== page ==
“No, of course not. You asked me not to.” Emily crossed her arms over chest.
“I’m sorry, Em. I should have known you wouldn’t.”
“Yes, you should. You didn’t deserve to get hurt, you know?”
“Yes, I know that, but I married him, so I had to deal with the consequences of my actions.” She said it with a taste of bitterness in her mouth for it was what her father had preached. There were consequences for every action. She’d lived with her choices.
“Come on girls, breakfast,” Adeline called up the stairs.
“I’ll be down in a sec,” Amanda said to Emily as she left the room.
Stretching her arms, Amanda yawned and rolled to her side. Her old room held reminders of the girl she’d been. Statues of horses, trophies and ribbons from the fair mixed in among pink flowers and frilly ruffles. A faded picture stuck out from the corner of the mirror. In the picture, she, Amy and Kimmie stood with their arms wrapped around each other. Big innocent smiles split their faces and their eyes danced free from the worries that the world would one day bring.
Horses still dominated her life. She didn’t win little plastic trophies anymore, but she thrived on the thrill of competition and winning. Somehow, despite the past ten years, bits and pieces of the girl remained.
She lounged a few minutes longer and then climbed from beneath the covers. She found an old pair of knee-length sweatpants and a white tee shirt she’d left behind. The sweatpants clung to her thighs and butt like a second skin, but they fit. She pulled the tee shirt in every direction possible in an effort to give herself room to breathe. They’d have to do until the airlines called with her luggage. She didn’t hold out much hope they’d call on a Sunday. With her luck, they’d find her bags Tuesday when she headed back to Arizona.
At the bedroom door, she stopped and glanced sideways out of the second story window. The little red barn out back stood empty, the fence gone. They’d sold the horses the year after she left, with her knowledge of course, but she’d hated to let them go. She’d wanted to beg her parents to keep the horses a little while longer, but knew she couldn’t ask. By that time, her father had made it clear he wanted nothing to do with her anymore.
Her love for horses had started at an early age and her father encouraged her love. He’d spent so many Saturday’s hauling her and her horse to riding lessons and shows. He’d bought cows when they’d fallen in love with the style and art of the cutting horse. He’d been the first to recognize her talent and always said, “God gave each of us talents and our thanks to Him is to make the most of that talent.” She understood now.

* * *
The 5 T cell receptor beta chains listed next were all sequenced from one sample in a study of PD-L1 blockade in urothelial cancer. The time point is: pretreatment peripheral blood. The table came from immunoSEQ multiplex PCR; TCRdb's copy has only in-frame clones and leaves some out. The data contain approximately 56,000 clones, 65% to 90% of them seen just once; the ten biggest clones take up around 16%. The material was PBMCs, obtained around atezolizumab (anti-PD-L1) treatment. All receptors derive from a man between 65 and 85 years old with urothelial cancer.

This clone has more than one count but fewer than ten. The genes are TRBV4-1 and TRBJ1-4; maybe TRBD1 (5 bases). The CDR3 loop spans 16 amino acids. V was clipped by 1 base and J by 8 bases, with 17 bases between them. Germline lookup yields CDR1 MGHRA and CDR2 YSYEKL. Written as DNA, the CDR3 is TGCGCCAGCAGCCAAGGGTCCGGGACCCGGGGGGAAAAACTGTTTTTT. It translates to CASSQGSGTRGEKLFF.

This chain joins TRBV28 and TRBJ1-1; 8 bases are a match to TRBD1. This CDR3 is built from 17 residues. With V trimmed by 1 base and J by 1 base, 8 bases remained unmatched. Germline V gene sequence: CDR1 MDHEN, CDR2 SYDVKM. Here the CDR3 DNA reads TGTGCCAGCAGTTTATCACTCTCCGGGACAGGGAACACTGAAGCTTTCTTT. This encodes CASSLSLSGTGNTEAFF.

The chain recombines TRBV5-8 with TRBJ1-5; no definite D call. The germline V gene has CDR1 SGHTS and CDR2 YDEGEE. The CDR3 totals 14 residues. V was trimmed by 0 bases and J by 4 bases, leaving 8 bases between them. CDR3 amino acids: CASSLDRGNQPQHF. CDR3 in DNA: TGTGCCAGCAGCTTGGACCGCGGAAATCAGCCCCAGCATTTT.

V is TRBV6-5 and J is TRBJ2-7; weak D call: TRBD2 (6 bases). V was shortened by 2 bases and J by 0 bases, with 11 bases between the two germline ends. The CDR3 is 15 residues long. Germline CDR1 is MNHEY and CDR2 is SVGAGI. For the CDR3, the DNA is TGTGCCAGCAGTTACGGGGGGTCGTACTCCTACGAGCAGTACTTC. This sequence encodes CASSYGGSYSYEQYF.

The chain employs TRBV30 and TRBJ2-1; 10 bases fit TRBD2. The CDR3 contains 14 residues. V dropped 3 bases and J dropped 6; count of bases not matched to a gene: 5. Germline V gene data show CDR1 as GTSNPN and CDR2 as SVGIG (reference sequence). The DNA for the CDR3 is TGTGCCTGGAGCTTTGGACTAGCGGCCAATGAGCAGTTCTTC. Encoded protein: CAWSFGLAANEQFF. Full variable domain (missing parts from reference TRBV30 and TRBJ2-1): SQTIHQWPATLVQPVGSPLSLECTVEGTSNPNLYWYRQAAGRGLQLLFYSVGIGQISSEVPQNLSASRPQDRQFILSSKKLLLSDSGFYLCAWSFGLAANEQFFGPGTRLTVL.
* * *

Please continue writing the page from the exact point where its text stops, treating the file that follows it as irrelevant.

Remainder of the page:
There hadn’t been a day she didn’t think about home, about what she’d left behind. She hadn’t planned to stay away or to marry Timothy. But every time she’d talked to him about home, he’d acted as if she’d destroy his world if she left. He’d said he loved her and at first he’d made her feel special, desired. He’d promised to take care of her. The opposite of what Jacob had made her feel that fateful night.
She’d loved Timothy as a friend and convinced herself that they could make their marriage work. And if he would have followed through on a single promise, she believed they could have. She thought they’d been happy despite her terrible homesickness and struggle to make ends meet. He’d been charming and knew how to make her laugh. He’d spin big tales about the life ahead of them, the house they would someday own, yet things began to unravel after the first year.
He took their rent money to gamble with, claimed he would hit it big and all their problems would go away. When the money didn’t roll in right away, he got frustrated and began to drink when he gambled. She took a second job and managed to keep them in a cheap two-room apartment.
In the third year, he’d bullied her into taking a job at a strip club, said with her looks she’d make more money than any of those bimbos. That had lasted only a few months, when after a day at the casino and a night at the strip club, she'd come home at three in the morning to find one of those bimbos in her bed.
Looking back now, she couldn’t believe she’d stayed, and humiliated herself in the process. He’d apologized and made more promises. She’d wanted to believe they could make their marriage work. She’d been afraid to fail. In the end, after five years, he’d left her.
She’d failed anyway.
In the process she’d accumulated a few additional blunders that, in comparison, made running away and marrying the wrong man look tame.
It all turned out okay, she told herself, and released a shaky breath. The past was the past and she had plans for the future, ones she needed to share with her family. With everyone gathered downstairs, she wouldn’t find a better time to tell them.
I hope you've enjoyed this excerpt and will check back next Monday for the 4th and final excerpt. Two Brothers is scheduled for release August 1st.